Palaeoclimate and Palaeoenvironmental Reconstructions Using a Computational Regional Environmental Modelling System (project E6)
Project E6 aims to provide reliable palaeoclimatic and environmental data for the CRC 806 study domain and focus areas, which are perceived to be important to the movement of Homo sapiens from Africa to Europe. The palaeo-descriptions include the quantifications of the mean climate state, its variability including extreme events, climate stability and uncertainty, as well as the closely related natural environmental parameters, such as water availability, primary production, and Aeolian dust. This project is significant in that it (i) generates the necessary understanding of the global and regional palaeoclimate conditions which drive and constrain human mobility, (ii) supports the palaeoclimatic interpretation of geoscientific and archaeological CRC 806 climate proxies, the extrapolation of proxy data, and palaeoenvironmental reconstructions, and (iii) supports the development of human mobility models.
The regional palaeoclimate modelling for the CRC 806 domain will be achieved through the dynamical downscaling of PMIP3 (Palaeoclimate Modelling Intercomparison Project, Phase III) and - in the second part of the funding period - own global palaeoclimate simulations using a regional climate and environmental modelling system. The PMIP3 global climate model runs for the Mid-Holocene (6 ka BP, and, if available, also a transient Holocene experiment, 8.5-2.5 ka BP), for the Last Glacial Maximum (LGM, 21 ka BP), and for the Eemian interglacial (120-125 ka BP) will be used. The regional climate model will be the CEMSYS (Computational Environmental Modelling System), being developed at the Institute for Geophysics and Meteorology, University of Cologne. The new version of CEMSYS couples the WRF (Weather Research and Forecast) model with modules necessary for regional climate simulation, including aeolian-dust processes, surface hydrological processes, and vegetation processes. CEMSYS will be nested in PMIP3 GCM (General Circulation Model) output and then run in a self-nesting mode for the selected domains centred over Europe and North Africa (including the Near East), with resolutions between 10 and 50 km, and integrated over time slices of up to 50 years. The following approach will be pursued to enhance the confidence in the model-simulated palaeoclimates: (a) Present-day integrations will be validated against state-of-the-art atmospheric re-analyses and (b) checked for the representation of meteorological processes known to govern present regional climate variability, (c) the palaeoclimate runs will be compared with the climate, vegetation, and dust proxies from the CRC 806 and other palaeo-databases, and (d) other palaeo-model results.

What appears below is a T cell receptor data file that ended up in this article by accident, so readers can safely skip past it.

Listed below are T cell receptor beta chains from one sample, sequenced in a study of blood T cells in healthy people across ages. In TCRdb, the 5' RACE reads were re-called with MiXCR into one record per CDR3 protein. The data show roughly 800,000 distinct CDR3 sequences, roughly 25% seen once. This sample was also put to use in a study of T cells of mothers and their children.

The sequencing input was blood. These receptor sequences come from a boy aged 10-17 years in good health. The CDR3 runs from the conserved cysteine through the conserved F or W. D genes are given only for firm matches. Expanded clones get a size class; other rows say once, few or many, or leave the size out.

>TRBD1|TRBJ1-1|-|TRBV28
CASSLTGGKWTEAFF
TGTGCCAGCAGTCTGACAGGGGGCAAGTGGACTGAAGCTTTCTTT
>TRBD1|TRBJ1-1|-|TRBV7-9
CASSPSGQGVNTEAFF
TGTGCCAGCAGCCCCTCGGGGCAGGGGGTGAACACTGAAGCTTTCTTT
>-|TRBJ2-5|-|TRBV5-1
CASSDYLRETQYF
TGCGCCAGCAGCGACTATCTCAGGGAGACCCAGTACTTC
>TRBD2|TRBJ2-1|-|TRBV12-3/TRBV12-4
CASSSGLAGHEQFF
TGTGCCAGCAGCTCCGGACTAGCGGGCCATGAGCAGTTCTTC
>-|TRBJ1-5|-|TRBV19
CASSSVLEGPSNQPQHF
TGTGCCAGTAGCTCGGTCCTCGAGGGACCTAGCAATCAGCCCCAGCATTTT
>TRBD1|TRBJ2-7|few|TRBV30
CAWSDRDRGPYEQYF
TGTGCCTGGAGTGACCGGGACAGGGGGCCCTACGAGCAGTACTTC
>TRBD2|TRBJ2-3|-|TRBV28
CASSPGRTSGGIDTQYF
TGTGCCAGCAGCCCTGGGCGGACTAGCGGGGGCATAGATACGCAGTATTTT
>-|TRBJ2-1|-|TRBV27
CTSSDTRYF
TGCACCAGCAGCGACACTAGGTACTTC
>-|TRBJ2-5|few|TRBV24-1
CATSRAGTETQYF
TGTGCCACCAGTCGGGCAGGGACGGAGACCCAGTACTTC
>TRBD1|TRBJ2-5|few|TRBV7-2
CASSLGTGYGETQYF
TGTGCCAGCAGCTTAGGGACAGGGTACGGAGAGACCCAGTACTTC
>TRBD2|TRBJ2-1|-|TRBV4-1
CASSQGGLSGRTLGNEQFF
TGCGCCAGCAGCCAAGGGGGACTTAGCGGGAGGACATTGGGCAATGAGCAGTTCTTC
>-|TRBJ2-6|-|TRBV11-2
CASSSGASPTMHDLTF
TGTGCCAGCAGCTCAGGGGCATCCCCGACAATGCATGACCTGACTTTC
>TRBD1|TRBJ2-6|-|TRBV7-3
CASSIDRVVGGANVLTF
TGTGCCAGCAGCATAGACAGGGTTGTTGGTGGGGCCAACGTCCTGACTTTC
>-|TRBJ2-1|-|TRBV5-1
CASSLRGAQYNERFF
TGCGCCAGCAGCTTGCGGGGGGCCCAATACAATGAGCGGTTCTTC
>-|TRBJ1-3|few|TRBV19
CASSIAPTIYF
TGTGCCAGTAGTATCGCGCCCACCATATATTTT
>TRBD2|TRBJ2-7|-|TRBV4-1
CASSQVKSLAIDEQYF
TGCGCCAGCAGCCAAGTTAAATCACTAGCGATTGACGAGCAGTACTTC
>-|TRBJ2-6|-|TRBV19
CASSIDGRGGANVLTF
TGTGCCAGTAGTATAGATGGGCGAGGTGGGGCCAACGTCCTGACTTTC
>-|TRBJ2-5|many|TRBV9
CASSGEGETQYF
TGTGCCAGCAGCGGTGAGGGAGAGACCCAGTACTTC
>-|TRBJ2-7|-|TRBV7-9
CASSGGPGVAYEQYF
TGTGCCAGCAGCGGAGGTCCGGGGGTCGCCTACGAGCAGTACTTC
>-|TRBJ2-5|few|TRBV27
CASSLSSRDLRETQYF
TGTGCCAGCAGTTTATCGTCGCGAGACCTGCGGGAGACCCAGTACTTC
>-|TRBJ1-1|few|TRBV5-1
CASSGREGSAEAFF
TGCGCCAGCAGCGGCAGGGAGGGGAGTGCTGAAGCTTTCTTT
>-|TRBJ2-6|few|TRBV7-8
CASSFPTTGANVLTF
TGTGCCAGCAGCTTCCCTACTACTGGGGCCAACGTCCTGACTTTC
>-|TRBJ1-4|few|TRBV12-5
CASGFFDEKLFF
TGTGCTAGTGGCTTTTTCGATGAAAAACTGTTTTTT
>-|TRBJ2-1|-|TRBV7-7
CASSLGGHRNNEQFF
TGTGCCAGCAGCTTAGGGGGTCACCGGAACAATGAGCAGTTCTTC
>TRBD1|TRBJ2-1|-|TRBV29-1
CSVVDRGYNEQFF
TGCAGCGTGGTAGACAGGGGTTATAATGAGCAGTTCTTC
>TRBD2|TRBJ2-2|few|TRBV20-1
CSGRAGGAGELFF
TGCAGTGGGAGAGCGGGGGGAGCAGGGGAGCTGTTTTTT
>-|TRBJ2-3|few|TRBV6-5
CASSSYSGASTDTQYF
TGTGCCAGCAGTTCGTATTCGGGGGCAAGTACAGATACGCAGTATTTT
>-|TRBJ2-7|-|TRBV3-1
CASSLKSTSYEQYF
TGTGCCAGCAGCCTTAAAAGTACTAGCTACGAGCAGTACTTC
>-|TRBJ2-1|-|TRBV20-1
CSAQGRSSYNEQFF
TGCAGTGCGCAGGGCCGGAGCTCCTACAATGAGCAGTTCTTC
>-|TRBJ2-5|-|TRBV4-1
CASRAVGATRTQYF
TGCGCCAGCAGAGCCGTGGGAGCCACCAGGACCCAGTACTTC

Experiments with perturbed initial and boundary conditions will be carried out with CEMSYS to assess the palaeoclimate stability and the range of climate variability. The palaeoclimate and palaeoenvironmental data will be fed into the CRC 806 database along with interpretations. The deliveries of the project will include the spatial patterns and time series of meteorological parameters for the CRC 806 study sites, including frequencies of droughts, floods, frost, snow, extreme temperatures, and dust storms. The simulated dust-climate link will facilitate the interpretation of palaeodust as an indicator of palaeoclimate and palaeoenvironmental change. In the second stage of the project, the global MPI-ESM-P (Max-Planck-Institute for Meteorology, Earth System Model-Paleo) will be implemented in a low-resolution and/or simplified physics mode with a dynamical ice sheet model for multi-centennial integrations for the CRC 806-relevant climate transition periods 40-36 ka BP and 200-190 ka BP. The regionalisation of the climate information will be conducted through a dynamic downscaling as described above.